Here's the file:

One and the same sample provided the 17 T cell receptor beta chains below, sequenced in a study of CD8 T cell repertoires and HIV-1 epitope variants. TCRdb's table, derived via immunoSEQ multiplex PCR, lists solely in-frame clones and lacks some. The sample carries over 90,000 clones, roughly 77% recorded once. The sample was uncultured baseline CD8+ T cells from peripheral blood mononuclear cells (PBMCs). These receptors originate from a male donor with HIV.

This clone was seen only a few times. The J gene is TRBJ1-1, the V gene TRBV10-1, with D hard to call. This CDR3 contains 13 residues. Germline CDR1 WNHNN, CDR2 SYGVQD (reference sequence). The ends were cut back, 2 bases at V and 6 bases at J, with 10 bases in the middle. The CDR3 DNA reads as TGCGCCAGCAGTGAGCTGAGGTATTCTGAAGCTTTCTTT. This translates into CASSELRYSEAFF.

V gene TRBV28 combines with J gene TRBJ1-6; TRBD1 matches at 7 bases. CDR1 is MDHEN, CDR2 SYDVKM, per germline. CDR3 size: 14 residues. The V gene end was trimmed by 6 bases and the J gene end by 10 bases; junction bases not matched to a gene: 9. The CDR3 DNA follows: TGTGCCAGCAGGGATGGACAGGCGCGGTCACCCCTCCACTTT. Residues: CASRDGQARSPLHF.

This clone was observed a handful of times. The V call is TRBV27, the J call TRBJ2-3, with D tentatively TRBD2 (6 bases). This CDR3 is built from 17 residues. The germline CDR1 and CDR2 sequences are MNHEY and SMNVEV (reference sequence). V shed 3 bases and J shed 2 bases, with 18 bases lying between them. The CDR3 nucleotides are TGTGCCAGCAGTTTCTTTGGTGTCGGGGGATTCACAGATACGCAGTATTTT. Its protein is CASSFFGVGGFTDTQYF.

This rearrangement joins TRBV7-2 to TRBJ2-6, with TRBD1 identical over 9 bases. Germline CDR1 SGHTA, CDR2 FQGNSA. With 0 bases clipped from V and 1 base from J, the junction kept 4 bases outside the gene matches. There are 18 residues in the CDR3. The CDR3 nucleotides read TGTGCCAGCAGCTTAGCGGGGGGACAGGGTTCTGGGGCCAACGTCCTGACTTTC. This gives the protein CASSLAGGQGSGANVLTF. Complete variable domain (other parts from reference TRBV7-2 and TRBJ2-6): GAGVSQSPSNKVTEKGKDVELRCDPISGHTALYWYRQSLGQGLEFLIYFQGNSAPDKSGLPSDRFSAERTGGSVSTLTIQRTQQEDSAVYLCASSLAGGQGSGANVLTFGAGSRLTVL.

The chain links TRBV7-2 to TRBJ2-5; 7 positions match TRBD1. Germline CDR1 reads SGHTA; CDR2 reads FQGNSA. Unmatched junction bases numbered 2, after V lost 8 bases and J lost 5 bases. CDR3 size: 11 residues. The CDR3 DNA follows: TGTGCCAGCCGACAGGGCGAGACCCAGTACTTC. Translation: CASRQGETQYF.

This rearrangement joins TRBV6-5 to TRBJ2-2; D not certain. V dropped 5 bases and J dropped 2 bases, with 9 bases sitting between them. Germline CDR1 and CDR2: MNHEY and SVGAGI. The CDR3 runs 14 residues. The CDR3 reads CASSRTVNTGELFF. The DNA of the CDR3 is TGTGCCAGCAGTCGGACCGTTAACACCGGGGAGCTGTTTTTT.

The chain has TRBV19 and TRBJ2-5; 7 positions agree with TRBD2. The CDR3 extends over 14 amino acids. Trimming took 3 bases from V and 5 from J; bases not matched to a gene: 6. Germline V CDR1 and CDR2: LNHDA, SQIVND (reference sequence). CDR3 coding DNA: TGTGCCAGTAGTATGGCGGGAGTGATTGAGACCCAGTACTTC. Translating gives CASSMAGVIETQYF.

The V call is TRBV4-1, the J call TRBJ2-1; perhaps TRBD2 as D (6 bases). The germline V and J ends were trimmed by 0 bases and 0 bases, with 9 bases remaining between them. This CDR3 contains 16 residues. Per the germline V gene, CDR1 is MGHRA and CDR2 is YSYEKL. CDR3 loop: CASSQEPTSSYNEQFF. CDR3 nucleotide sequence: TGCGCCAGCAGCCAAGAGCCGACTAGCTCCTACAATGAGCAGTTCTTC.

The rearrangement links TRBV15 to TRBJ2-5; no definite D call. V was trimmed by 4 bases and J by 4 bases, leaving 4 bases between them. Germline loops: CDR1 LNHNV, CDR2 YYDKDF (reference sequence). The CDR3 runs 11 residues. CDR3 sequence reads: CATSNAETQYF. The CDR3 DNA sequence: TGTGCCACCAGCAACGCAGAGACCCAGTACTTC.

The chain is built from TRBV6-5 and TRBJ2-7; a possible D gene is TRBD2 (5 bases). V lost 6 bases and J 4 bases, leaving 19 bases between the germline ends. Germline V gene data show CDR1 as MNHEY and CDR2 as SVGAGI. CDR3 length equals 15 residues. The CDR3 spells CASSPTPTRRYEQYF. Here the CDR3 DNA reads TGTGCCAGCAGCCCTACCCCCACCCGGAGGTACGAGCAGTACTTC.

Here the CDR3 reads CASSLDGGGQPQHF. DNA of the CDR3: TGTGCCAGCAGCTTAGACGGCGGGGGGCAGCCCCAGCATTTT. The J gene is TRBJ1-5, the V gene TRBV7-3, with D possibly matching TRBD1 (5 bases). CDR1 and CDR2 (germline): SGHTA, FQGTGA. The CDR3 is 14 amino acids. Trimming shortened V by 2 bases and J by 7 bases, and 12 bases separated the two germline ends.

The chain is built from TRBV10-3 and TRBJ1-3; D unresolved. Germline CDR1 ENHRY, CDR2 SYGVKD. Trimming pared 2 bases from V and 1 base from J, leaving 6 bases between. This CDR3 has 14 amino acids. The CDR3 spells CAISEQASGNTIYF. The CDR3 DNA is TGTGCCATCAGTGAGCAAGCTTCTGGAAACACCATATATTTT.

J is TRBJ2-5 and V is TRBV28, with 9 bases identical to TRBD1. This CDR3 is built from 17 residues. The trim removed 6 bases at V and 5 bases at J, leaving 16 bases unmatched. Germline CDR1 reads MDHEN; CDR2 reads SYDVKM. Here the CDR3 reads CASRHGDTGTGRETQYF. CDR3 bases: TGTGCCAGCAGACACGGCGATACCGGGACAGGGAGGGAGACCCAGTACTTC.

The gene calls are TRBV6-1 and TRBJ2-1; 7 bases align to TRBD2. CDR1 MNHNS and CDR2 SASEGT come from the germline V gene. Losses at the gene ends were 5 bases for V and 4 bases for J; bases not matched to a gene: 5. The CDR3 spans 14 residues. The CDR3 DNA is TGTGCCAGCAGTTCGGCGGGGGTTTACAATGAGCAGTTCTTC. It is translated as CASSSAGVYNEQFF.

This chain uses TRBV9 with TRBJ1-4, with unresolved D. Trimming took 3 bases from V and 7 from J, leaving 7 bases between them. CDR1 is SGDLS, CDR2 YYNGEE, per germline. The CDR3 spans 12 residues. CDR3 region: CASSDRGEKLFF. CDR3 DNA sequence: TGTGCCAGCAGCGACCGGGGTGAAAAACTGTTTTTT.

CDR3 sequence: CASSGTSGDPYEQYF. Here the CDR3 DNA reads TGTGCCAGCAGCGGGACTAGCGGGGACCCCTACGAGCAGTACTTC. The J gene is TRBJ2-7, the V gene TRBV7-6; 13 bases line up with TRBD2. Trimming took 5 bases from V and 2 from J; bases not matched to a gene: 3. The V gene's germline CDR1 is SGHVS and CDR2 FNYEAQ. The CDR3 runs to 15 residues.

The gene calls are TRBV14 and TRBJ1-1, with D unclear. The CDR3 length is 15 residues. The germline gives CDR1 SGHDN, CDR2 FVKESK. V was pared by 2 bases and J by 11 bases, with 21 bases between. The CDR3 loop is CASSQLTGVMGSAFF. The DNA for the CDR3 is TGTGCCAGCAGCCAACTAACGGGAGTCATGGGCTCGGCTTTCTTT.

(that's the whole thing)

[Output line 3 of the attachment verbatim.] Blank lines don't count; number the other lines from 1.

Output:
V gene TRBV28 combines with J gene TRBJ1-6; TRBD1 matches at 7 bases. CDR1 is MDHEN, CDR2 SYDVKM, per germline. CDR3 size: 14 residues. The V gene end was trimmed by 6 bases and the J gene end by 10 bases; junction bases not matched to a gene: 9. The CDR3 DNA follows: TGTGCCAGCAGGGATGGACAGGCGCGGTCACCCCTCCACTTT. Residues: CASRDGQARSPLHF.